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The Study of Identity from Space in Shih Chu-ch'ing's Trilogy of Taiwan
|關鍵字:||Shih Chu-ch'ing;施叔青;The Trilogy of Taiwan;space;identity;ethnicity;transfer of political regimes;「臺灣三部曲」;認同;空間;族群;政權轉移||出版社:||台灣文學與跨國文化研究所||摘要:||
Taiwan's three-hundred-year history is complicated and contains influence of many cultures. Full of bitterness and tears, our ancestors came across the Taiwan Strait and tried very hard to survive and settle down in Taiwan. Taiwan's location as an important trading and political post has generated and enriched ethnic and cultural varieties throughout history. Consequently, the issue of identity has seriously concerned most of people living on the land of Taiwan. Shih Chu-ch'ing wrote “The Trilogy of Taiwan” as Taiwan's biography in hope of recording history of this island. These three novels cover the time from Ching Dynasty, the Japanese colonial period, and to the 228 Incident during the KMT governing period. In addition to depicting history in the novel form to exhibit each period's social specialties, Shih highlights Taiwanese people's identity from various points of views.
This paper examines the issues of identity from the perspective of space in Shih's Trilogy—Walking Across Luojin (2003), Dust Before the Wind (2008), and Men of Three Generations (2010). The issue of space is important in understanding “The Trilogy of Taiwan” because the people's living environments changes with time and such change often has great impact on these people in history. Particularly, time will gradually increase people's affection toward the space where they live and then change their identity.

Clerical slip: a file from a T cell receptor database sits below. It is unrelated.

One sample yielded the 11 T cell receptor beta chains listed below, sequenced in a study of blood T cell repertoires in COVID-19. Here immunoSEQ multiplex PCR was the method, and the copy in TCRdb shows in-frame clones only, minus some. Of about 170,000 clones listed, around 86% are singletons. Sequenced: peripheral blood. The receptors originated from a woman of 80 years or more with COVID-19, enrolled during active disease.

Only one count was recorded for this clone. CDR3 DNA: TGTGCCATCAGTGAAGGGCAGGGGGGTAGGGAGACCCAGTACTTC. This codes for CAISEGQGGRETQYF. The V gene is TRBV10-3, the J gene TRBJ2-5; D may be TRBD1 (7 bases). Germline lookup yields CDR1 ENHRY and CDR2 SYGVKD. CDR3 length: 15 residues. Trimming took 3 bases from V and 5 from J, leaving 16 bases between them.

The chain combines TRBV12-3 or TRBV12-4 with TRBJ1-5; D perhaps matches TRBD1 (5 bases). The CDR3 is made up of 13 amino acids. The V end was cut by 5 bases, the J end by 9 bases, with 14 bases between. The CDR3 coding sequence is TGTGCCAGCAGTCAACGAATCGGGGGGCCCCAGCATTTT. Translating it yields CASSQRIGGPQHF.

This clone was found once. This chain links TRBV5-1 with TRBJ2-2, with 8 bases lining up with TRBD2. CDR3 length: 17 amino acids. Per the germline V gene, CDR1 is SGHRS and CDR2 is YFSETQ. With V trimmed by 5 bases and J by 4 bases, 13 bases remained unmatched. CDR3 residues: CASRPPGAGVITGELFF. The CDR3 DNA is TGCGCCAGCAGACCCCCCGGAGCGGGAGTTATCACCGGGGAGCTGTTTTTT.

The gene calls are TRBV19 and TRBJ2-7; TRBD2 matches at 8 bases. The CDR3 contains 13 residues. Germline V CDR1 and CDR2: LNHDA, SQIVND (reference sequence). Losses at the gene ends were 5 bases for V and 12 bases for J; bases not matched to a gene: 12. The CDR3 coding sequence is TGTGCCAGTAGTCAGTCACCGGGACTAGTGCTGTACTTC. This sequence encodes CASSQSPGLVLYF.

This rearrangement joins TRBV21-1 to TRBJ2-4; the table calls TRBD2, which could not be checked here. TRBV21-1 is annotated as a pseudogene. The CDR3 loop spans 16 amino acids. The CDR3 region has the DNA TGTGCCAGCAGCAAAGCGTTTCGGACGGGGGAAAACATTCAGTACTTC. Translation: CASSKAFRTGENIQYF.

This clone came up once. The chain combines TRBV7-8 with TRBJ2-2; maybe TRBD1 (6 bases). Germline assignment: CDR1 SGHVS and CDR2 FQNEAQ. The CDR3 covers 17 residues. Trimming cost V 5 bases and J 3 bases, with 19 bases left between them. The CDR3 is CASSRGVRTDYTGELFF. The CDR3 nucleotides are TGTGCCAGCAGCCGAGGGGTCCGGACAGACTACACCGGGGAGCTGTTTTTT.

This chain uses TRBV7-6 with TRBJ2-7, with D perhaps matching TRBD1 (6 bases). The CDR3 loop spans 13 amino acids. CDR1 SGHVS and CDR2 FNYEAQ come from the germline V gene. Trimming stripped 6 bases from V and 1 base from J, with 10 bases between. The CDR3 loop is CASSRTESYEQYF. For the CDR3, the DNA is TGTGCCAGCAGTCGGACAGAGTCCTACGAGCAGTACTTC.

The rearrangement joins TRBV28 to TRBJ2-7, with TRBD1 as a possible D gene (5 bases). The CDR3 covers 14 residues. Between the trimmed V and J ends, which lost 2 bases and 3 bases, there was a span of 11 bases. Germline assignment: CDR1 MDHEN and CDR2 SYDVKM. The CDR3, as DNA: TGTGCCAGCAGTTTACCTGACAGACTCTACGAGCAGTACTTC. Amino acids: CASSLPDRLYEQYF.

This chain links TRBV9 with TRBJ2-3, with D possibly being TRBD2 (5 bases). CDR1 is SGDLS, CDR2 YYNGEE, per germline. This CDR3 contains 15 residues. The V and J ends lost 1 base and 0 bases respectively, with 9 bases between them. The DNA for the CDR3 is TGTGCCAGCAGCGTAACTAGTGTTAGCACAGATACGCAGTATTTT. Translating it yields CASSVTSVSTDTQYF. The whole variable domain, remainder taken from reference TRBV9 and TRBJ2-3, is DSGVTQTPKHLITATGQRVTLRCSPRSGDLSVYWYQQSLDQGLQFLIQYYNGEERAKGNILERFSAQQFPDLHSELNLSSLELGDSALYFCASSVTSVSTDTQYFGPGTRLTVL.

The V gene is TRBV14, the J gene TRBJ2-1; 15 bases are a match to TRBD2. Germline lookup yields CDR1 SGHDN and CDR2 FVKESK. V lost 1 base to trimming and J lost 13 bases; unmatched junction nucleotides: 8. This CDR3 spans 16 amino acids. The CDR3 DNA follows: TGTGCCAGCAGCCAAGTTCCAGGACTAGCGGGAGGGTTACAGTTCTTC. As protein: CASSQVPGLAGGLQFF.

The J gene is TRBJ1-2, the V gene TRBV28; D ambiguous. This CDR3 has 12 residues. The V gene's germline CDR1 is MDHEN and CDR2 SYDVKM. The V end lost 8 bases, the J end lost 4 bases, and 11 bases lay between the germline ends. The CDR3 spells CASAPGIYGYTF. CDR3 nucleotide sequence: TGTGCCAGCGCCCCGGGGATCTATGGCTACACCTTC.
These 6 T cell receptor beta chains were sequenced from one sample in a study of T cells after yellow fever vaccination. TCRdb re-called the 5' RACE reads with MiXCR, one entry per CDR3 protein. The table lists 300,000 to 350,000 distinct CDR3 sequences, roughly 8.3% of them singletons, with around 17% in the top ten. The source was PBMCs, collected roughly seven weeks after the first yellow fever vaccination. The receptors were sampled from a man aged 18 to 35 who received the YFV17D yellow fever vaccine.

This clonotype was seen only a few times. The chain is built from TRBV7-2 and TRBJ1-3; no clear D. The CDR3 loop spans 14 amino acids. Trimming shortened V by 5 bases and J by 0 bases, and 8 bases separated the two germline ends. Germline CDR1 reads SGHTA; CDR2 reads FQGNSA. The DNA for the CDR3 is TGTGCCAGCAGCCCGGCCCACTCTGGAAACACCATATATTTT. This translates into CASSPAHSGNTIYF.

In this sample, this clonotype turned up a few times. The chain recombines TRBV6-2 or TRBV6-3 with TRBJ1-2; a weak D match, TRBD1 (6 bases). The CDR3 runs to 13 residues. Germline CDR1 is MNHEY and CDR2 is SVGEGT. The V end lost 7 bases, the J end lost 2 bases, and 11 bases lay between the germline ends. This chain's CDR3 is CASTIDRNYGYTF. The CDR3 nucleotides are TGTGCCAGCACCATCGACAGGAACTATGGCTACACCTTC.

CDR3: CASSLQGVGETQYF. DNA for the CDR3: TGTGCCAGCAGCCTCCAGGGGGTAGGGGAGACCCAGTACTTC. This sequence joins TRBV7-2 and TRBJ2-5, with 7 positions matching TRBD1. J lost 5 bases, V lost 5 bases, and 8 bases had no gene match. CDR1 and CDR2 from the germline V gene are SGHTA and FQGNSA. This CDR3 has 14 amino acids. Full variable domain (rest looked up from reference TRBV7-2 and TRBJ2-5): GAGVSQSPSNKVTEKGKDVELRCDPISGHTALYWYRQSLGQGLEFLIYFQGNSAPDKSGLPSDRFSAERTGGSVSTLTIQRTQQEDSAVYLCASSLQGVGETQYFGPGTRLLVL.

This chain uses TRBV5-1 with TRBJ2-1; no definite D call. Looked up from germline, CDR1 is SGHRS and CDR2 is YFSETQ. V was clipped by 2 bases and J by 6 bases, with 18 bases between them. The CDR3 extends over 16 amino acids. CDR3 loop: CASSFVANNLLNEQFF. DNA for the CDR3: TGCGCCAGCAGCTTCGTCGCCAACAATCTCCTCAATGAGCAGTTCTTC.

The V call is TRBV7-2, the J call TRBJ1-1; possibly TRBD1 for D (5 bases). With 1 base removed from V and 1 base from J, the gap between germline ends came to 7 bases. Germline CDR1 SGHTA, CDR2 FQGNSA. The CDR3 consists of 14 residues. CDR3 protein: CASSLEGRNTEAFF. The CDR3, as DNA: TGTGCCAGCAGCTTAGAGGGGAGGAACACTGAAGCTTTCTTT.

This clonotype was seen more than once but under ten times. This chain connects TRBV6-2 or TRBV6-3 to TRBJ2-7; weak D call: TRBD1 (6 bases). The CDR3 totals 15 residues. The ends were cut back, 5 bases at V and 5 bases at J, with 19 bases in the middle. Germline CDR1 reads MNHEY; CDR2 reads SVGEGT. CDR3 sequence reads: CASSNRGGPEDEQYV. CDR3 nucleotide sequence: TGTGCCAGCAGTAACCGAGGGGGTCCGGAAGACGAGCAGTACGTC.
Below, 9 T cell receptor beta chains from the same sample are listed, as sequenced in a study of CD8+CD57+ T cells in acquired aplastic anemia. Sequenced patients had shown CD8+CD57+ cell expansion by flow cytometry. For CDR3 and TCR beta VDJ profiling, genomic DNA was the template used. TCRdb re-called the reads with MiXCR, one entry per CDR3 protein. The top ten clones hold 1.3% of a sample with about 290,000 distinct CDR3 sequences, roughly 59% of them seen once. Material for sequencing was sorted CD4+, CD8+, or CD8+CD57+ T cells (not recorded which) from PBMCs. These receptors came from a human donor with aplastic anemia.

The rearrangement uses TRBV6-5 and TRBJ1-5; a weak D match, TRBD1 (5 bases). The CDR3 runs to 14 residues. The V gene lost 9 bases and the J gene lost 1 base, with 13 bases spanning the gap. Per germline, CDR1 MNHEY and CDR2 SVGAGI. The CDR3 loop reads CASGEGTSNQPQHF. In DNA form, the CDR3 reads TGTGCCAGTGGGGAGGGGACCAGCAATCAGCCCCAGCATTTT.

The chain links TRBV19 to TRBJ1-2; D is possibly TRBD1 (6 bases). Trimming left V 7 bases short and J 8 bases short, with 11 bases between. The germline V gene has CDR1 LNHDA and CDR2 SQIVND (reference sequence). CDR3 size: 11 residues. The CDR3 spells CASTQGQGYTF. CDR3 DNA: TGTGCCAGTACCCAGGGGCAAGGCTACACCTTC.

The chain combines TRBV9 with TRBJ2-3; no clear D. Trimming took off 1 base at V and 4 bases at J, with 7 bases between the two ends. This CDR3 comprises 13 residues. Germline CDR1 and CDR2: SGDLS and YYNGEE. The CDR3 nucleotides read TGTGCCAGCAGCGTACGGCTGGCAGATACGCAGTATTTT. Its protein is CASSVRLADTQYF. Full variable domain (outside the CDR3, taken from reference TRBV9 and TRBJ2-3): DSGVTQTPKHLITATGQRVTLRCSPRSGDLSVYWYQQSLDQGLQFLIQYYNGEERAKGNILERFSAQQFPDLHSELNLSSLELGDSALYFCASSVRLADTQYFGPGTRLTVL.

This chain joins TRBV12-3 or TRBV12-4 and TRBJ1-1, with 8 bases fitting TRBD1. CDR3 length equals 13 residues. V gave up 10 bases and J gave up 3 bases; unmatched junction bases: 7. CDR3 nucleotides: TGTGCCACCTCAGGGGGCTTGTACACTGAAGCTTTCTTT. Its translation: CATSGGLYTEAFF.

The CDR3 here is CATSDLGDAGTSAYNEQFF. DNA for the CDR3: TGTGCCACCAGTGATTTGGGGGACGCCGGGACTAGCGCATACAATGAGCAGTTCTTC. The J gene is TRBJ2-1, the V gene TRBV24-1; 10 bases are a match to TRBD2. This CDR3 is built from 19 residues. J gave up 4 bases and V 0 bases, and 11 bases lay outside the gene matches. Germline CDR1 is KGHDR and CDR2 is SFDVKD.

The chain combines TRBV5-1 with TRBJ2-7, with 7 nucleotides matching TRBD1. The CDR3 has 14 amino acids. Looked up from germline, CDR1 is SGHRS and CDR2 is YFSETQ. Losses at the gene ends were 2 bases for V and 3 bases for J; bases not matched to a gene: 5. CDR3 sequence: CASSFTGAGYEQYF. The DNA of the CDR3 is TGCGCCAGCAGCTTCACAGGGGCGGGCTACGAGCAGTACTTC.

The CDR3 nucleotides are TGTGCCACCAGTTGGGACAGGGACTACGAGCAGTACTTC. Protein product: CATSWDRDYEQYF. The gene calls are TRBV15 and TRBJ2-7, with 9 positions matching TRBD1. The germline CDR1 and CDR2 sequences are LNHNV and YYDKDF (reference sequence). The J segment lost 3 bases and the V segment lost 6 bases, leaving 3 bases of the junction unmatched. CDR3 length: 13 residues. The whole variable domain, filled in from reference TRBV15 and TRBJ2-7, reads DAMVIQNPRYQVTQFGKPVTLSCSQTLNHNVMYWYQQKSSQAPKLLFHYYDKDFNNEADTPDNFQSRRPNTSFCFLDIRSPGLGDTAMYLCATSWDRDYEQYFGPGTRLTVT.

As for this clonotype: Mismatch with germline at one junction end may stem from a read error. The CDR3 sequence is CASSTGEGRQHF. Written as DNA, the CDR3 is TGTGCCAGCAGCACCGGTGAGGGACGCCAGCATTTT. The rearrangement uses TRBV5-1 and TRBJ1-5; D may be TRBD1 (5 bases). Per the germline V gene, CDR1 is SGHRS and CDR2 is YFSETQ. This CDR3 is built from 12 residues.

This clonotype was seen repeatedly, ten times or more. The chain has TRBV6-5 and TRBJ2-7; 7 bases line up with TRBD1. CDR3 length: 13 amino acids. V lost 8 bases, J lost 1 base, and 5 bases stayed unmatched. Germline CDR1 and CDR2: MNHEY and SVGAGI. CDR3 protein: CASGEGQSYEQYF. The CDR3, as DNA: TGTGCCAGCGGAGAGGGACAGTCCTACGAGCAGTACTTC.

In the first novel, Walking Across Luojin depicts the early immigrant history of the port of Luojin in Ching Dynasty. People begin to form their own identity through the changing process of Luojin and belonging of what they love. The space of Hualien in the second novel, Dust Before the Wind, represents the formation of the idea of “home” and the problems of identity, which concern different ethnicities, such as the Japanese, aborigines, and their hybrid children, in the Japanese colonial period. In the third novel, Men of Three Generations, describes the change of space of the Taipei City from the Japanese colonial period to the 228 Incident. In the changing political surroundings, men and women in the different generation have struggled and changed in confrontation of various cultural identities. “The Trilogy of Taiwan” discusses characters' lives and their movements in space to represent their identity. I hope this paper can provide the people in Taiwan more understanding of this land and cherish her.
|Appears in Collections:||臺灣文學與跨國文化研究所|
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